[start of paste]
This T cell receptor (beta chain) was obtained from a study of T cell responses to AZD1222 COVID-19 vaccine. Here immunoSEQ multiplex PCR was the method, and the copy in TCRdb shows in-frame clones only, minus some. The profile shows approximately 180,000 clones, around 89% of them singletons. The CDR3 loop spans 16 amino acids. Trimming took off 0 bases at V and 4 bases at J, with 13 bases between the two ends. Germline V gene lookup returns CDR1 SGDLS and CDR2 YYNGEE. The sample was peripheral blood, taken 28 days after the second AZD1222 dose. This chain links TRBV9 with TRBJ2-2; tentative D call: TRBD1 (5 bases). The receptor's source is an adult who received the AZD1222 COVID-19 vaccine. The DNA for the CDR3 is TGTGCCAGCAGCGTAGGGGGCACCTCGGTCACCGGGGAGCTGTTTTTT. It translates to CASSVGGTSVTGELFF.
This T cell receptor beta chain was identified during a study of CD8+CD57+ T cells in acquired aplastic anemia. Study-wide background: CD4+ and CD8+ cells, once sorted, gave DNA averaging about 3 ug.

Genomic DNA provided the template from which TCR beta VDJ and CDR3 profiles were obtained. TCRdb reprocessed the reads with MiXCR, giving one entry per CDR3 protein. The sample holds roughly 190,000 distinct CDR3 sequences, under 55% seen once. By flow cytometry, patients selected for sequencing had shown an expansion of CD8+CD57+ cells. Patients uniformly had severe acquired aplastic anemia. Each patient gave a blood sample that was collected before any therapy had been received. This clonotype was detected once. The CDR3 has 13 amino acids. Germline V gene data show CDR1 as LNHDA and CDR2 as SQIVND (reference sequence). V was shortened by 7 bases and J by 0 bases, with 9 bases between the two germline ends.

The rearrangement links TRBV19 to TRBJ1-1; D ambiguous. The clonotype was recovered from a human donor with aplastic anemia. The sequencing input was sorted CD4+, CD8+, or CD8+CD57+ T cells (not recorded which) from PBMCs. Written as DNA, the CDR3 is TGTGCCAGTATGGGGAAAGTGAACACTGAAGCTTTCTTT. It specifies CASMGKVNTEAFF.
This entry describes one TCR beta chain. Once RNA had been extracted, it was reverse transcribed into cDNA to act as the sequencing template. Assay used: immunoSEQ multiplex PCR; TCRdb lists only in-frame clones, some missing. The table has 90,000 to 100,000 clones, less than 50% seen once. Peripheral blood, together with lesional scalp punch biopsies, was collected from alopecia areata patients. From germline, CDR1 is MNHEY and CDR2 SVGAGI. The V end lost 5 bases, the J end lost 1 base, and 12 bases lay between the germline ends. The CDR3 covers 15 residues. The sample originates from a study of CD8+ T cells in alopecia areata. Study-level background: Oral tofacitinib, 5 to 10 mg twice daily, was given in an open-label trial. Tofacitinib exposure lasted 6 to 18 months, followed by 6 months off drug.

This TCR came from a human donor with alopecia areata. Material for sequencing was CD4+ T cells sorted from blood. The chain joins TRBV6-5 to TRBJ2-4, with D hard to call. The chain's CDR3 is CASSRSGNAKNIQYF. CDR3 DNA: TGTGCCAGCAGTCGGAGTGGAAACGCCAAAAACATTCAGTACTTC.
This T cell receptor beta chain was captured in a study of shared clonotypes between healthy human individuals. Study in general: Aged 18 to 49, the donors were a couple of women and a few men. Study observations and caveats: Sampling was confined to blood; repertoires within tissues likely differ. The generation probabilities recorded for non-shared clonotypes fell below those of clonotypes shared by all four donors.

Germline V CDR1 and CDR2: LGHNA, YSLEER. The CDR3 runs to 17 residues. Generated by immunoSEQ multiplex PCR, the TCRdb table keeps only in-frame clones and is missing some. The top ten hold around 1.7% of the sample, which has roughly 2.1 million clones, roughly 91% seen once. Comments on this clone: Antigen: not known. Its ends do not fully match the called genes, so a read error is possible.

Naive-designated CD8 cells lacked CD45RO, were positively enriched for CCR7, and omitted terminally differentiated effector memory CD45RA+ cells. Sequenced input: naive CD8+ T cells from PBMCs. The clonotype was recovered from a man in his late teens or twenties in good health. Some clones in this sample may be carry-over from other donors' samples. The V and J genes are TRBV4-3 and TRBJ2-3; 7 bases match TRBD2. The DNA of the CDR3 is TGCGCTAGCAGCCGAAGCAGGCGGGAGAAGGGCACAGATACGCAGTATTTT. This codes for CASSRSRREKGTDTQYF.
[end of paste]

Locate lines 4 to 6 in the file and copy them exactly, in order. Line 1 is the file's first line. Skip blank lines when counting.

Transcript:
The rearrangement links TRBV19 to TRBJ1-1; D ambiguous. The clonotype was recovered from a human donor with aplastic anemia. The sequencing input was sorted CD4+, CD8+, or CD8+CD57+ T cells (not recorded which) from PBMCs. Written as DNA, the CDR3 is TGTGCCAGTATGGGGAAAGTGAACACTGAAGCTTTCTTT. It specifies CASMGKVNTEAFF.
This entry describes one TCR beta chain. Once RNA had been extracted, it was reverse transcribed into cDNA to act as the sequencing template. Assay used: immunoSEQ multiplex PCR; TCRdb lists only in-frame clones, some missing. The table has 90,000 to 100,000 clones, less than 50% seen once. Peripheral blood, together with lesional scalp punch biopsies, was collected from alopecia areata patients. From germline, CDR1 is MNHEY and CDR2 SVGAGI. The V end lost 5 bases, the J end lost 1 base, and 12 bases lay between the germline ends. The CDR3 covers 15 residues. The sample originates from a study of CD8+ T cells in alopecia areata. Study-level background: Oral tofacitinib, 5 to 10 mg twice daily, was given in an open-label trial. Tofacitinib exposure lasted 6 to 18 months, followed by 6 months off drug.

This TCR came from a human donor with alopecia areata. Material for sequencing was CD4+ T cells sorted from blood. The chain joins TRBV6-5 to TRBJ2-4, with D hard to call. The chain's CDR3 is CASSRSGNAKNIQYF. CDR3 DNA: TGTGCCAGCAGTCGGAGTGGAAACGCCAAAAACATTCAGTACTTC.